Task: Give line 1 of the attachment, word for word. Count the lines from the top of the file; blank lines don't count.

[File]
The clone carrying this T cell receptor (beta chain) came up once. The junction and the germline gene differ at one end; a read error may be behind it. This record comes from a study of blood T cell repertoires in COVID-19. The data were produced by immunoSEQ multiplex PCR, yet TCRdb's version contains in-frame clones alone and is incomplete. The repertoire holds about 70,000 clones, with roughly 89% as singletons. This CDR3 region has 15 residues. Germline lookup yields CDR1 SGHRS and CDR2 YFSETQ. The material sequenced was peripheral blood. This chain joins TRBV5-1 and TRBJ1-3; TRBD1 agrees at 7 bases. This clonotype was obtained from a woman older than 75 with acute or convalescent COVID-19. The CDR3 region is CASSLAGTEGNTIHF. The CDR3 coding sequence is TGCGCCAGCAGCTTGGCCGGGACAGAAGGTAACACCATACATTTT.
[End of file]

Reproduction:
The clone carrying this T cell receptor (beta chain) came up once. The junction and the germline gene differ at one end; a read error may be behind it. This record comes from a study of blood T cell repertoires in COVID-19. The data were produced by immunoSEQ multiplex PCR, yet TCRdb's version contains in-frame clones alone and is incomplete. The repertoire holds about 70,000 clones, with roughly 89% as singletons. This CDR3 region has 15 residues. Germline lookup yields CDR1 SGHRS and CDR2 YFSETQ. The material sequenced was peripheral blood. This chain joins TRBV5-1 and TRBJ1-3; TRBD1 agrees at 7 bases. This clonotype was obtained from a woman older than 75 with acute or convalescent COVID-19. The CDR3 region is CASSLAGTEGNTIHF. The CDR3 coding sequence is TGCGCCAGCAGCTTGGCCGGGACAGAAGGTAACACCATACATTTT.